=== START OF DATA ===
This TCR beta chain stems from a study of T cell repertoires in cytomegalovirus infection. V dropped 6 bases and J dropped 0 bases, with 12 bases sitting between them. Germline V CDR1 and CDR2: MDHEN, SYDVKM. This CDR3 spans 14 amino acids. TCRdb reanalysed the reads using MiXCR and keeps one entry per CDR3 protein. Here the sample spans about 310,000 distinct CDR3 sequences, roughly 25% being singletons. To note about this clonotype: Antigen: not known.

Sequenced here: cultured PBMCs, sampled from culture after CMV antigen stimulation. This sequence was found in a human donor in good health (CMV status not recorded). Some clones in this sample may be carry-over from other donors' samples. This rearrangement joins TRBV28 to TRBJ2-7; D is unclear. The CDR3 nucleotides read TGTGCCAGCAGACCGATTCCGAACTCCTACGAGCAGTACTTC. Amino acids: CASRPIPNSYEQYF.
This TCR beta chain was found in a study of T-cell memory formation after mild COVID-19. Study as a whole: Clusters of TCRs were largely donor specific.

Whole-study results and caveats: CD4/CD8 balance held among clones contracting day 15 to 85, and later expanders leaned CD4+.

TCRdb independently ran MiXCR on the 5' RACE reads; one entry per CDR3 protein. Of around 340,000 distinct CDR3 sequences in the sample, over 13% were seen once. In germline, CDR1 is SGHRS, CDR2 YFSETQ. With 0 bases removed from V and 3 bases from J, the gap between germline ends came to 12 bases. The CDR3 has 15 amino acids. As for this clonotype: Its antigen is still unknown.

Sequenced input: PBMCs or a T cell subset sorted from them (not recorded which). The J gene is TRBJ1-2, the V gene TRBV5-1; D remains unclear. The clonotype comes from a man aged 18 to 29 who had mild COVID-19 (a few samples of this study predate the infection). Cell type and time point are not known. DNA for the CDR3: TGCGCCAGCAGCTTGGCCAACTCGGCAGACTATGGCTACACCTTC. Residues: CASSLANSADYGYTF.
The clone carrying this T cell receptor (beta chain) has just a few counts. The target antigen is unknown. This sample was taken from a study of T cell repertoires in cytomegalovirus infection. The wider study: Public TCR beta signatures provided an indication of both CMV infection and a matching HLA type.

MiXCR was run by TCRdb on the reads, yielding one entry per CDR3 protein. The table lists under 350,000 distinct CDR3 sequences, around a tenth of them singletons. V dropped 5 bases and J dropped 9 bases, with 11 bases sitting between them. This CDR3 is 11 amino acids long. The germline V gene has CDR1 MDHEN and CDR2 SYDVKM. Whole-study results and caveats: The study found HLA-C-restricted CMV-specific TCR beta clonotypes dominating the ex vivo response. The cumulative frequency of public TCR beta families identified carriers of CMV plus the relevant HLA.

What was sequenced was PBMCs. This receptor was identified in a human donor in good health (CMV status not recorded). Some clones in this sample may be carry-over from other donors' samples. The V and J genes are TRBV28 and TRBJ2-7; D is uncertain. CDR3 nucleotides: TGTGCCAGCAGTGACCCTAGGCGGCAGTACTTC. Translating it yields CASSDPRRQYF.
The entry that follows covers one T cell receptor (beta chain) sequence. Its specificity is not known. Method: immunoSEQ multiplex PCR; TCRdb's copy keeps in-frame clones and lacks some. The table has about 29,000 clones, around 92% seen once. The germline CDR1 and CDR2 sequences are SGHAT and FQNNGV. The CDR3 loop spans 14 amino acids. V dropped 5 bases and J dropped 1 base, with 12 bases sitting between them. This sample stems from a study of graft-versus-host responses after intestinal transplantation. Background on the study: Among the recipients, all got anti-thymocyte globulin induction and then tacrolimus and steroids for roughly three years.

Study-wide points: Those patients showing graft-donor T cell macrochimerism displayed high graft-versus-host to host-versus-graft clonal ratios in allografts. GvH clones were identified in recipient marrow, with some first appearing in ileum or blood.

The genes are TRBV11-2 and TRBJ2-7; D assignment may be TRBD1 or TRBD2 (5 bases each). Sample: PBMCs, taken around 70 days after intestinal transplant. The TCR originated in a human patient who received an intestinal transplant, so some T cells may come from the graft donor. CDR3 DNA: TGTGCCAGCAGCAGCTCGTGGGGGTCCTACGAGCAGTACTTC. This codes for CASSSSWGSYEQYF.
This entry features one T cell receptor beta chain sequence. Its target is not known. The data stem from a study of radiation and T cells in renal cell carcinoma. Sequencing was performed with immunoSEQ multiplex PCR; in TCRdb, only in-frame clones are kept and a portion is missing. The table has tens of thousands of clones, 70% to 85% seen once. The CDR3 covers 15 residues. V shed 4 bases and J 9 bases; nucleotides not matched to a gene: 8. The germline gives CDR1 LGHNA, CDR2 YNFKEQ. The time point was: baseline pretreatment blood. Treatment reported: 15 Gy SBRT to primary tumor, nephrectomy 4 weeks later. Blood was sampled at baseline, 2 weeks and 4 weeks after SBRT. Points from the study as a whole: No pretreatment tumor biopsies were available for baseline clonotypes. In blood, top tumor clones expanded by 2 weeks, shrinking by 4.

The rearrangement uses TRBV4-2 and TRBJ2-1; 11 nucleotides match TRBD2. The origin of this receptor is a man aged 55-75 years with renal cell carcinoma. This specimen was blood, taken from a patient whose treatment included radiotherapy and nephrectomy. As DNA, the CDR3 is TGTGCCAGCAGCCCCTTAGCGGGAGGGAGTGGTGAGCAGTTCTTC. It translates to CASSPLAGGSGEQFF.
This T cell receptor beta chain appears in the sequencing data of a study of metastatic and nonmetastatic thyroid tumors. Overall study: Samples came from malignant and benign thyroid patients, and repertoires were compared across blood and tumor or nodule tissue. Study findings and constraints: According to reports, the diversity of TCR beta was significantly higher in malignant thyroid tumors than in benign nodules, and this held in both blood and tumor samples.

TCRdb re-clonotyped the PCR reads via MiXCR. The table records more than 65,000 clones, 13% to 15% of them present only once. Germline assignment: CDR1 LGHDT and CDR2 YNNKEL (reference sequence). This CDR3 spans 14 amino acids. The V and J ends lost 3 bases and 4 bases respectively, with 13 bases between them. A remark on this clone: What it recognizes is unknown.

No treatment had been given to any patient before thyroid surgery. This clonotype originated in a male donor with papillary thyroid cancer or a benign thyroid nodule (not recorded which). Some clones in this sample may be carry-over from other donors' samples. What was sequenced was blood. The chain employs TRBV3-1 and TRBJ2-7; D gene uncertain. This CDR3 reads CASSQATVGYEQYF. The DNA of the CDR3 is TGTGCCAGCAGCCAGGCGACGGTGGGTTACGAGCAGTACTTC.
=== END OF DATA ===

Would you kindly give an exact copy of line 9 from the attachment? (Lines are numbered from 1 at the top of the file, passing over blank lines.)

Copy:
What was sequenced was PBMCs. This receptor was identified in a human donor in good health (CMV status not recorded). Some clones in this sample may be carry-over from other donors' samples. The V and J genes are TRBV28 and TRBJ2-7; D is uncertain. CDR3 nucleotides: TGTGCCAGCAGTGACCCTAGGCGGCAGTACTTC. Translating it yields CASSDPRRQYF.